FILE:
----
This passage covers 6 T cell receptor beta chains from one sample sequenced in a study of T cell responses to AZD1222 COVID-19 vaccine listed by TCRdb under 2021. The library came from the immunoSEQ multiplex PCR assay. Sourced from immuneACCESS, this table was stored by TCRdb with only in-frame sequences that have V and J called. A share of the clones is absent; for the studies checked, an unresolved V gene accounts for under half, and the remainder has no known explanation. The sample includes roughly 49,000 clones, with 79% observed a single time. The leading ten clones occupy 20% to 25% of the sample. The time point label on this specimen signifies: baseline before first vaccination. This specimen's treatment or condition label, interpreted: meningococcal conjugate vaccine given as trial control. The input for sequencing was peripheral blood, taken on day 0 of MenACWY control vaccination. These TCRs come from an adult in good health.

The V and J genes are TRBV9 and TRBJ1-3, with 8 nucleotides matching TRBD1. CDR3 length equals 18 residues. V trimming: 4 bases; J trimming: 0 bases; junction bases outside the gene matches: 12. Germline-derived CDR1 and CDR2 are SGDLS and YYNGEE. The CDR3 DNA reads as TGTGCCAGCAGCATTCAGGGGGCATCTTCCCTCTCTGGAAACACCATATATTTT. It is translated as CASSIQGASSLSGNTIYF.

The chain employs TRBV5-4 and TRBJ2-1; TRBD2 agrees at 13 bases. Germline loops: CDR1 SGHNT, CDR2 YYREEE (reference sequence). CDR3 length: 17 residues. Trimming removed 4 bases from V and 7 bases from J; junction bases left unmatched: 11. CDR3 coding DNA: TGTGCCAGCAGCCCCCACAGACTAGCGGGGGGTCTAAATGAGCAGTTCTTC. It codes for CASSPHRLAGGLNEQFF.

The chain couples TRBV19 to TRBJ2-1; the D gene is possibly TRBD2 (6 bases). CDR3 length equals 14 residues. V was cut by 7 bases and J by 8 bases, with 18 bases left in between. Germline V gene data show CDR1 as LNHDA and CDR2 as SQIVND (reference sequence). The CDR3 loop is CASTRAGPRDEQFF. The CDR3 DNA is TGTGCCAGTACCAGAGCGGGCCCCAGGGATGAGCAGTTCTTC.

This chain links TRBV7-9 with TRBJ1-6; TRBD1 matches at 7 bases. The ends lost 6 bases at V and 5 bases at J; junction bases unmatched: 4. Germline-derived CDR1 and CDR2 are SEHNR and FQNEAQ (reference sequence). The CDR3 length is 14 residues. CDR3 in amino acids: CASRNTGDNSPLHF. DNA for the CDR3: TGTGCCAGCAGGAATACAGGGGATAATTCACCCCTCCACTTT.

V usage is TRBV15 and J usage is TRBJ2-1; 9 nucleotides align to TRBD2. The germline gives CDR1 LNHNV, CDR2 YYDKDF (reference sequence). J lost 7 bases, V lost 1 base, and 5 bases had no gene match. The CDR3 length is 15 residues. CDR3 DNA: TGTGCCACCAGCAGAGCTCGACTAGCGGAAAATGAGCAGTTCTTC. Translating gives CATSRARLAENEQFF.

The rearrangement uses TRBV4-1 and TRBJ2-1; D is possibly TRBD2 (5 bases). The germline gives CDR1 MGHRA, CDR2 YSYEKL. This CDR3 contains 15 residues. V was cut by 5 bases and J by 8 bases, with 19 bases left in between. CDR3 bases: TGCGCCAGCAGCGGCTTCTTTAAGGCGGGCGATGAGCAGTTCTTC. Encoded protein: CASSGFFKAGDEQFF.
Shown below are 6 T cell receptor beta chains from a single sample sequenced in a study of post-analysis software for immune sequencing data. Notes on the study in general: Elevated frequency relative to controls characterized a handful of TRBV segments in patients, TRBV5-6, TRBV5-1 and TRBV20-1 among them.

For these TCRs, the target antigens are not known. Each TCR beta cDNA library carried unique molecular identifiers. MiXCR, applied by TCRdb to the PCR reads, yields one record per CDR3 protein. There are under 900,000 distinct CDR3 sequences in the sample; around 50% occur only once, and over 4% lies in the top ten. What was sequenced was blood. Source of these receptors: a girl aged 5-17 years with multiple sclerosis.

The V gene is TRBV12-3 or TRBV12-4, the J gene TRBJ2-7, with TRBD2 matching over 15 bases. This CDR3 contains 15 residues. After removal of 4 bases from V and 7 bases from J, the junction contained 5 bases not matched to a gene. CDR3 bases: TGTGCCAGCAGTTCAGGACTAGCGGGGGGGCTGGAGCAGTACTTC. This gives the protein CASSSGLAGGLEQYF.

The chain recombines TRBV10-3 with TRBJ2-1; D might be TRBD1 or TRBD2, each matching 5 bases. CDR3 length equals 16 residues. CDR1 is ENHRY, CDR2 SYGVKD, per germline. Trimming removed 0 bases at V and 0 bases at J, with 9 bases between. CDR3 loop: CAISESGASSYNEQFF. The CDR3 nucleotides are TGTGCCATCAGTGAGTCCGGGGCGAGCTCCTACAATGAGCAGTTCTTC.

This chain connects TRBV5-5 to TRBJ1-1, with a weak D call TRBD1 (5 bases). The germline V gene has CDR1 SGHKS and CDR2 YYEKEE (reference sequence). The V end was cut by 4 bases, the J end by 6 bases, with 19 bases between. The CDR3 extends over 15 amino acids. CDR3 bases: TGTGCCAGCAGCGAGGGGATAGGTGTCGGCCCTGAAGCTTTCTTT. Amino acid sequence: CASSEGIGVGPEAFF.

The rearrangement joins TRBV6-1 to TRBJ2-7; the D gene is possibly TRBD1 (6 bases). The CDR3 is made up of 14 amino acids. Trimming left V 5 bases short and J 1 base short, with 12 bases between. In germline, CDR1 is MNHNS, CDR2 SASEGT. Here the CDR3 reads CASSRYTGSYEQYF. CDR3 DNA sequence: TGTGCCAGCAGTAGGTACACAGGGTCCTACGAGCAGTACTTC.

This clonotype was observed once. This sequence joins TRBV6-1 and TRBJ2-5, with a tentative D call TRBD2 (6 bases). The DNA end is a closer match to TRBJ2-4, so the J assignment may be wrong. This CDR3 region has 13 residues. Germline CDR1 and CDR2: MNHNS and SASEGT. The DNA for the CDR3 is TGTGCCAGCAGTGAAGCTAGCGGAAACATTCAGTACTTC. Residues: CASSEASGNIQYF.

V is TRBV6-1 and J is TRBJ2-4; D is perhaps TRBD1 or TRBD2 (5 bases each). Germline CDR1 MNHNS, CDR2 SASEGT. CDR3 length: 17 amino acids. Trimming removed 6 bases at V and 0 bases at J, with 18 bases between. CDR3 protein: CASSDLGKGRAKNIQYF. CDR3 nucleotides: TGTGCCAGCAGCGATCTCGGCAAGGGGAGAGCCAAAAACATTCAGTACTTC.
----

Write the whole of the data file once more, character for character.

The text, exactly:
This passage covers 6 T cell receptor beta chains from one sample sequenced in a study of T cell responses to AZD1222 COVID-19 vaccine listed by TCRdb under 2021. The library came from the immunoSEQ multiplex PCR assay. Sourced from immuneACCESS, this table was stored by TCRdb with only in-frame sequences that have V and J called. A share of the clones is absent; for the studies checked, an unresolved V gene accounts for under half, and the remainder has no known explanation. The sample includes roughly 49,000 clones, with 79% observed a single time. The leading ten clones occupy 20% to 25% of the sample. The time point label on this specimen signifies: baseline before first vaccination. This specimen's treatment or condition label, interpreted: meningococcal conjugate vaccine given as trial control. The input for sequencing was peripheral blood, taken on day 0 of MenACWY control vaccination. These TCRs come from an adult in good health.

The V and J genes are TRBV9 and TRBJ1-3, with 8 nucleotides matching TRBD1. CDR3 length equals 18 residues. V trimming: 4 bases; J trimming: 0 bases; junction bases outside the gene matches: 12. Germline-derived CDR1 and CDR2 are SGDLS and YYNGEE. The CDR3 DNA reads as TGTGCCAGCAGCATTCAGGGGGCATCTTCCCTCTCTGGAAACACCATATATTTT. It is translated as CASSIQGASSLSGNTIYF.

The chain employs TRBV5-4 and TRBJ2-1; TRBD2 agrees at 13 bases. Germline loops: CDR1 SGHNT, CDR2 YYREEE (reference sequence). CDR3 length: 17 residues. Trimming removed 4 bases from V and 7 bases from J; junction bases left unmatched: 11. CDR3 coding DNA: TGTGCCAGCAGCCCCCACAGACTAGCGGGGGGTCTAAATGAGCAGTTCTTC. It codes for CASSPHRLAGGLNEQFF.

The chain couples TRBV19 to TRBJ2-1; the D gene is possibly TRBD2 (6 bases). CDR3 length equals 14 residues. V was cut by 7 bases and J by 8 bases, with 18 bases left in between. Germline V gene data show CDR1 as LNHDA and CDR2 as SQIVND (reference sequence). The CDR3 loop is CASTRAGPRDEQFF. The CDR3 DNA is TGTGCCAGTACCAGAGCGGGCCCCAGGGATGAGCAGTTCTTC.

This chain links TRBV7-9 with TRBJ1-6; TRBD1 matches at 7 bases. The ends lost 6 bases at V and 5 bases at J; junction bases unmatched: 4. Germline-derived CDR1 and CDR2 are SEHNR and FQNEAQ (reference sequence). The CDR3 length is 14 residues. CDR3 in amino acids: CASRNTGDNSPLHF. DNA for the CDR3: TGTGCCAGCAGGAATACAGGGGATAATTCACCCCTCCACTTT.

V usage is TRBV15 and J usage is TRBJ2-1; 9 nucleotides align to TRBD2. The germline gives CDR1 LNHNV, CDR2 YYDKDF (reference sequence). J lost 7 bases, V lost 1 base, and 5 bases had no gene match. The CDR3 length is 15 residues. CDR3 DNA: TGTGCCACCAGCAGAGCTCGACTAGCGGAAAATGAGCAGTTCTTC. Translating gives CATSRARLAENEQFF.

The rearrangement uses TRBV4-1 and TRBJ2-1; D is possibly TRBD2 (5 bases). The germline gives CDR1 MGHRA, CDR2 YSYEKL. This CDR3 contains 15 residues. V was cut by 5 bases and J by 8 bases, with 19 bases left in between. CDR3 bases: TGCGCCAGCAGCGGCTTCTTTAAGGCGGGCGATGAGCAGTTCTTC. Encoded protein: CASSGFFKAGDEQFF.
Shown below are 6 T cell receptor beta chains from a single sample sequenced in a study of post-analysis software for immune sequencing data. Notes on the study in general: Elevated frequency relative to controls characterized a handful of TRBV segments in patients, TRBV5-6, TRBV5-1 and TRBV20-1 among them.

For these TCRs, the target antigens are not known. Each TCR beta cDNA library carried unique molecular identifiers. MiXCR, applied by TCRdb to the PCR reads, yields one record per CDR3 protein. There are under 900,000 distinct CDR3 sequences in the sample; around 50% occur only once, and over 4% lies in the top ten. What was sequenced was blood. Source of these receptors: a girl aged 5-17 years with multiple sclerosis.

The V gene is TRBV12-3 or TRBV12-4, the J gene TRBJ2-7, with TRBD2 matching over 15 bases. This CDR3 contains 15 residues. After removal of 4 bases from V and 7 bases from J, the junction contained 5 bases not matched to a gene. CDR3 bases: TGTGCCAGCAGTTCAGGACTAGCGGGGGGGCTGGAGCAGTACTTC. This gives the protein CASSSGLAGGLEQYF.

The chain recombines TRBV10-3 with TRBJ2-1; D might be TRBD1 or TRBD2, each matching 5 bases. CDR3 length equals 16 residues. CDR1 is ENHRY, CDR2 SYGVKD, per germline. Trimming removed 0 bases at V and 0 bases at J, with 9 bases between. CDR3 loop: CAISESGASSYNEQFF. The CDR3 nucleotides are TGTGCCATCAGTGAGTCCGGGGCGAGCTCCTACAATGAGCAGTTCTTC.

This chain connects TRBV5-5 to TRBJ1-1, with a weak D call TRBD1 (5 bases). The germline V gene has CDR1 SGHKS and CDR2 YYEKEE (reference sequence). The V end was cut by 4 bases, the J end by 6 bases, with 19 bases between. The CDR3 extends over 15 amino acids. CDR3 bases: TGTGCCAGCAGCGAGGGGATAGGTGTCGGCCCTGAAGCTTTCTTT. Amino acid sequence: CASSEGIGVGPEAFF.

The rearrangement joins TRBV6-1 to TRBJ2-7; the D gene is possibly TRBD1 (6 bases). The CDR3 is made up of 14 amino acids. Trimming left V 5 bases short and J 1 base short, with 12 bases between. In germline, CDR1 is MNHNS, CDR2 SASEGT. Here the CDR3 reads CASSRYTGSYEQYF. CDR3 DNA sequence: TGTGCCAGCAGTAGGTACACAGGGTCCTACGAGCAGTACTTC.

This clonotype was observed once. This sequence joins TRBV6-1 and TRBJ2-5, with a tentative D call TRBD2 (6 bases). The DNA end is a closer match to TRBJ2-4, so the J assignment may be wrong. This CDR3 region has 13 residues. Germline CDR1 and CDR2: MNHNS and SASEGT. The DNA for the CDR3 is TGTGCCAGCAGTGAAGCTAGCGGAAACATTCAGTACTTC. Residues: CASSEASGNIQYF.

V is TRBV6-1 and J is TRBJ2-4; D is perhaps TRBD1 or TRBD2 (5 bases each). Germline CDR1 MNHNS, CDR2 SASEGT. CDR3 length: 17 amino acids. Trimming removed 6 bases at V and 0 bases at J, with 18 bases between. CDR3 protein: CASSDLGKGRAKNIQYF. CDR3 nucleotides: TGTGCCAGCAGCGATCTCGGCAAGGGGAGAGCCAAAAACATTCAGTACTTC.